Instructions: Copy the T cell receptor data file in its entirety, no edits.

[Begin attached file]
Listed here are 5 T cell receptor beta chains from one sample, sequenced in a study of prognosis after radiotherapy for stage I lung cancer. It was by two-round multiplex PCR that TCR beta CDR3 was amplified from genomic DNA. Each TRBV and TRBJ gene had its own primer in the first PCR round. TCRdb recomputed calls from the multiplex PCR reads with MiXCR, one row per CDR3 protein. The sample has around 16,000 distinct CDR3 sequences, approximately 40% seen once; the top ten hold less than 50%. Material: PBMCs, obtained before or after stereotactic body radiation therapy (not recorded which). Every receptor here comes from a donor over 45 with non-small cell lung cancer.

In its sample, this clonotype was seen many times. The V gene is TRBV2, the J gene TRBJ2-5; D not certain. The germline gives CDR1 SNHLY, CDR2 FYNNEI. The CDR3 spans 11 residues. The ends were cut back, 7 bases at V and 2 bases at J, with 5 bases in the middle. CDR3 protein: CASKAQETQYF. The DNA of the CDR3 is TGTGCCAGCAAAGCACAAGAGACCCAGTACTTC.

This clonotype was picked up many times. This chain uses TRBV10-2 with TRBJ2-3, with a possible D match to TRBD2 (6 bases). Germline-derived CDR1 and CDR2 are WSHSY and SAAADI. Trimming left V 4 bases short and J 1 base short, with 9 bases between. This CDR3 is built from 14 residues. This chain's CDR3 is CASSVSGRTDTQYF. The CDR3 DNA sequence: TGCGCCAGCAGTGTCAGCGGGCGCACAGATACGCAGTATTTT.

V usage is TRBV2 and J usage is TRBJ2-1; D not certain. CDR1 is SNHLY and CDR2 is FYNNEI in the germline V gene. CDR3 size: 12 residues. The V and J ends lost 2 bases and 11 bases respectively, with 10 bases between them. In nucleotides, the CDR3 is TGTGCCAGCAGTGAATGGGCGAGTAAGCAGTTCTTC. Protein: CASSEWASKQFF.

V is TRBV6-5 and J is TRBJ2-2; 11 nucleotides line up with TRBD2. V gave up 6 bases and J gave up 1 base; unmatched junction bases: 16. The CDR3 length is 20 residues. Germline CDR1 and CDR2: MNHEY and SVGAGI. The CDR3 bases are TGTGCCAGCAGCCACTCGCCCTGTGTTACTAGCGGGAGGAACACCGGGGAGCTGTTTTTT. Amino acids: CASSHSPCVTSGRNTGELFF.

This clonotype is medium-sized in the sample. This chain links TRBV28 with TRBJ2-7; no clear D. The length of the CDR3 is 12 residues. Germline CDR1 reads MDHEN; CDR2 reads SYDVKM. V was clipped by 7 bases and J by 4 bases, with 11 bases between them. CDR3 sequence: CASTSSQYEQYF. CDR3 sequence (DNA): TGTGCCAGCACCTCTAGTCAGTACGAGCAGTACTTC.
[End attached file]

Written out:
Listed here are 5 T cell receptor beta chains from one sample, sequenced in a study of prognosis after radiotherapy for stage I lung cancer. It was by two-round multiplex PCR that TCR beta CDR3 was amplified from genomic DNA. Each TRBV and TRBJ gene had its own primer in the first PCR round. TCRdb recomputed calls from the multiplex PCR reads with MiXCR, one row per CDR3 protein. The sample has around 16,000 distinct CDR3 sequences, approximately 40% seen once; the top ten hold less than 50%. Material: PBMCs, obtained before or after stereotactic body radiation therapy (not recorded which). Every receptor here comes from a donor over 45 with non-small cell lung cancer.

In its sample, this clonotype was seen many times. The V gene is TRBV2, the J gene TRBJ2-5; D not certain. The germline gives CDR1 SNHLY, CDR2 FYNNEI. The CDR3 spans 11 residues. The ends were cut back, 7 bases at V and 2 bases at J, with 5 bases in the middle. CDR3 protein: CASKAQETQYF. The DNA of the CDR3 is TGTGCCAGCAAAGCACAAGAGACCCAGTACTTC.

This clonotype was picked up many times. This chain uses TRBV10-2 with TRBJ2-3, with a possible D match to TRBD2 (6 bases). Germline-derived CDR1 and CDR2 are WSHSY and SAAADI. Trimming left V 4 bases short and J 1 base short, with 9 bases between. This CDR3 is built from 14 residues. This chain's CDR3 is CASSVSGRTDTQYF. The CDR3 DNA sequence: TGCGCCAGCAGTGTCAGCGGGCGCACAGATACGCAGTATTTT.

V usage is TRBV2 and J usage is TRBJ2-1; D not certain. CDR1 is SNHLY and CDR2 is FYNNEI in the germline V gene. CDR3 size: 12 residues. The V and J ends lost 2 bases and 11 bases respectively, with 10 bases between them. In nucleotides, the CDR3 is TGTGCCAGCAGTGAATGGGCGAGTAAGCAGTTCTTC. Protein: CASSEWASKQFF.

V is TRBV6-5 and J is TRBJ2-2; 11 nucleotides line up with TRBD2. V gave up 6 bases and J gave up 1 base; unmatched junction bases: 16. The CDR3 length is 20 residues. Germline CDR1 and CDR2: MNHEY and SVGAGI. The CDR3 bases are TGTGCCAGCAGCCACTCGCCCTGTGTTACTAGCGGGAGGAACACCGGGGAGCTGTTTTTT. Amino acids: CASSHSPCVTSGRNTGELFF.

This clonotype is medium-sized in the sample. This chain links TRBV28 with TRBJ2-7; no clear D. The length of the CDR3 is 12 residues. Germline CDR1 reads MDHEN; CDR2 reads SYDVKM. V was clipped by 7 bases and J by 4 bases, with 11 bases between them. CDR3 sequence: CASTSSQYEQYF. CDR3 sequence (DNA): TGTGCCAGCACCTCTAGTCAGTACGAGCAGTACTTC.